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The Newport Beach Christmas Boat Parade is the prime seaside event of the year for Southern Californians. In the parade, boats of all kinds are dressed up with lights and sailed down from their various ports in the Orange County coastal areas to amuse and amaze with some yuletide cheer.
They are decorated with light displays ranging from a few strings to thousands of bulbs hung all over entire ships. The amount of passengers per boat depends on the size of the boat, but in parties large and small, everyone is bundled up and happy to be aboard. Some vessels even carry singers, DJs, and inflatable Santas to help celebrate! This exciting tradition dates back to the early 1900s, and its roots simply lie with an Italian man’s passion for gondolas.
John Scarpa was born in Venice, Italy, and very little is known about his life up until he moved to California. As a gondolier in Venice, Scarpa was one of many men brought to America by Abbott Kinney. Kinney was developing part of the Los Angeles area for a beach resort in 1905 and his Venetian-inspired city included the Venice Canal Historic District, where Scarpa worked as a gondolier. After the resort failed in its first summer, Scarpa moved down to Newport, in search of work.
He eventually found a job doing what he did best: rowing people up and down the coasts of Newport Beach. On the Fourth of July, Independence Day in 1908, Scarpa strung up a few contained fireworks onto his gondola, in the form of Japanese lanterns. This was done, it is supposed, to impress a vacationing family from Pasadena, California. This became a hit with the Newport locals when, soon after he and eight other gondoliers lit up their gondolas for a small parade. Scarpa’s idea of illuminating the waters of Newport on the Fourth of July is credited as the world’s first lighted boat parade.
When World War I hit the entire country, it hit the gondola business heavily, as well. Nearly all of the rowers were forced to close up shop and find other work. The magical light spectacle of the Italian boats would resurface and bob back under the waves again and again until it finally reemerged for good in 1919.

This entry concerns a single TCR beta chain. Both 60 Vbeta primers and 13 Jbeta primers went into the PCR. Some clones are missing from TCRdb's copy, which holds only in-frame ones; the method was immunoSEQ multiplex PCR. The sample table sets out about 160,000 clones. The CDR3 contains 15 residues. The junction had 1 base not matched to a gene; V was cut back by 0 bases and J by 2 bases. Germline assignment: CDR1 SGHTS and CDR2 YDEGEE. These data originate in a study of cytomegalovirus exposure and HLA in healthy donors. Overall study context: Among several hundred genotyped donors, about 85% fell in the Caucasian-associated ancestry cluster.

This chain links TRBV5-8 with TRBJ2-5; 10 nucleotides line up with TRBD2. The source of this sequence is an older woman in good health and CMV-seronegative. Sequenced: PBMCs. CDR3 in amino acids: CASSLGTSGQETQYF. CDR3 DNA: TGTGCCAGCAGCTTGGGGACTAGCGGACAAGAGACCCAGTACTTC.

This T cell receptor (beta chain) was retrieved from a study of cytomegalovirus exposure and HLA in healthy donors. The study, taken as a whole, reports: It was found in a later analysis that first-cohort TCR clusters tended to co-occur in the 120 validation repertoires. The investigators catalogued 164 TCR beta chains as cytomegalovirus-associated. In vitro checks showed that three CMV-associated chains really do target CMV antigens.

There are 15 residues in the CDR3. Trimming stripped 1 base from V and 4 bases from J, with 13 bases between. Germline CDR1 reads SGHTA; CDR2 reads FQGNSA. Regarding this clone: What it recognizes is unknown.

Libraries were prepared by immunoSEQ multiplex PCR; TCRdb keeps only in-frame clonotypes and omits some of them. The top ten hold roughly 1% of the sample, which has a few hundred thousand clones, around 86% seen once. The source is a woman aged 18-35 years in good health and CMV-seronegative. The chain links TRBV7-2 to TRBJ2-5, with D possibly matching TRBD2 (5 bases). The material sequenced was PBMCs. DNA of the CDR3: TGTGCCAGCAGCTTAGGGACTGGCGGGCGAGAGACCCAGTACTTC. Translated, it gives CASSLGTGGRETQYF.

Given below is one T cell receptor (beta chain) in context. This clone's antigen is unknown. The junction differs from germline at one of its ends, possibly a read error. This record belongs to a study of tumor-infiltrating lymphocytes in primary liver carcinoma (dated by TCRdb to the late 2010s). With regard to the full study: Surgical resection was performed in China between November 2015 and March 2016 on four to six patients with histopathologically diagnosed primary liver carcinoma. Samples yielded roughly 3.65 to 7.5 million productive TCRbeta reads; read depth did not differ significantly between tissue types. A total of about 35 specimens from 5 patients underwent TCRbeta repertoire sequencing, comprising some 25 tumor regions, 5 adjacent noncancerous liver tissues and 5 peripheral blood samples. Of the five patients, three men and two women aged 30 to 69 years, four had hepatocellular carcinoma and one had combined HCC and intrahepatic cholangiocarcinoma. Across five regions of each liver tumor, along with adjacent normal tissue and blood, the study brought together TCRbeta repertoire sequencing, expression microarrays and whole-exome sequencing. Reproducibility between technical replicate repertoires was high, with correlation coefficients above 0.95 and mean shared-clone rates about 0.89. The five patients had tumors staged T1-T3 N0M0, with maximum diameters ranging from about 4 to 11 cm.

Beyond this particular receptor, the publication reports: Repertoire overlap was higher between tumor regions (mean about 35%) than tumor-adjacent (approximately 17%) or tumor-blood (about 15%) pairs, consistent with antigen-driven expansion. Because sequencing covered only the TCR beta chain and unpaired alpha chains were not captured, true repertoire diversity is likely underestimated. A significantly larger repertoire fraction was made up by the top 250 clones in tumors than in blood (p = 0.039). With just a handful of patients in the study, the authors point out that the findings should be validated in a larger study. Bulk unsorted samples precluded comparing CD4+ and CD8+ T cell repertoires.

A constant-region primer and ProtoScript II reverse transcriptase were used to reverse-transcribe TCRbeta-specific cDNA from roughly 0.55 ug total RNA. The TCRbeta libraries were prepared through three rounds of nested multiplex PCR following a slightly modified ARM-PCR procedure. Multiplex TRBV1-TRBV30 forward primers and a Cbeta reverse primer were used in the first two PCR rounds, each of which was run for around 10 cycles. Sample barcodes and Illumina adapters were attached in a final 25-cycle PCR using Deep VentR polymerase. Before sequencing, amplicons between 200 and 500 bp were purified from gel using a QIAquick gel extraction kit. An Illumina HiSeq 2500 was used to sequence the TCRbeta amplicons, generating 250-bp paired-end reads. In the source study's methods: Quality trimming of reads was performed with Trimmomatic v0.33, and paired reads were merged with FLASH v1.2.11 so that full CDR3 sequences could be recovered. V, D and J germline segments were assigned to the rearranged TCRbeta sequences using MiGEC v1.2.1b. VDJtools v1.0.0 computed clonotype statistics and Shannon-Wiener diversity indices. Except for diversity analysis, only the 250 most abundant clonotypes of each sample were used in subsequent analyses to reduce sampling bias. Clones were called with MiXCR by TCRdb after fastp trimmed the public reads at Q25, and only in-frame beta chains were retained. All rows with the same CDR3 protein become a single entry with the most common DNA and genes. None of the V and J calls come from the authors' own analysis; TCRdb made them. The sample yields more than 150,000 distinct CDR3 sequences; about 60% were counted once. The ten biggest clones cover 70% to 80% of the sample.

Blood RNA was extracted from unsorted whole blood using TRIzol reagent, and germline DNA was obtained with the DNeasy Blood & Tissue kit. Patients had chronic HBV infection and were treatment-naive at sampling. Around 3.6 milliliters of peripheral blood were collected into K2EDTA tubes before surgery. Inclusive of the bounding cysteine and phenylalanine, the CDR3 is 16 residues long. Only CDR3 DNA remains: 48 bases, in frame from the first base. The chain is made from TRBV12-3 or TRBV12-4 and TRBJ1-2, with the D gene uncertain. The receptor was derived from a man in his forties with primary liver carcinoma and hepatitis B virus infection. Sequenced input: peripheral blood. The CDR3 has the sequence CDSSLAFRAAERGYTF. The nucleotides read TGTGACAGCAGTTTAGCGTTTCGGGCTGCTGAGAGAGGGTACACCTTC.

Between 1919 and 1946, the parade was called the Tournament of Lights, and it was held in the summer time to support the growing tourist culture of Southern California. The parade also included a judging portion, where a small group of Newport residents could rate the lively lit liners and award the best and the brightest of them various trophy prizes.
After 1946, mariners decided to celebrate on a day full of the same joy and wonder as the fabulously lit boats themselves. Christmas Day, and the days surrounding, offered a chance for more people, visitors and locals, to view the beauty of the floating lights.
Despite the hardships the beloved festival has had to take on, it is said that there has been at least one gondola floating in Newport waters since Scarpa’s arrival in 1907.
It is through his strength and love of gondolas that the Newport Beach Christmas Boat Parade is still in existence today. While the boats in the show are more often sailboats than gondolas, Scarpa did inspire another group of Venice-enthusiasts.
The Gondoliers’ Society of America is a group of people led by their love of gondolas and everything to do with them. Founded in 1983, the purpose of the society, according to their webpage, is “to provide a forum for gondola operators and enthusiasts’ fellowship… to never lose sight of the centuries of gondola heritage… [and] to ensure the gondolas’ safe passage through the twenty-first century and beyond, with reverence for the traditional and encouragement of the progressive.” To prove their versatility and commitment to the art, the society has members in states with warm waters like California and Florida, states with cold waters like New York and Virginia, and even land-locked states like Nebraska and Nevada.
Their president Greg Mohr, is the owner of Gondola Adventures Inc. in Newport, and is an active and enthusiastic participant in the Newport Beach Christmas Boat Parade. He relays that for him, “[the parade] is a wonder of light, water, sound and motion” and that this year “as usual… did not disappoint”.
Mohr also runs his own gondola–based blog and takes pride in keeping the internet up to date with his beloved pastime: “I've tried to quit many times but I just can't walk away from the crescent-shaped boat.”
Enjoying the bright entertainment of the Newport Beach Christmas Boat Parade is easy, whether it be from a dazzling Venetian gondolier, from a tall and shiny ship, or from the pier of the gorgeous coastline. The history belongs to everyone who encounters it, but those who understand and appreciate the antiquity of the splendor will most definitely leave the waters happiest.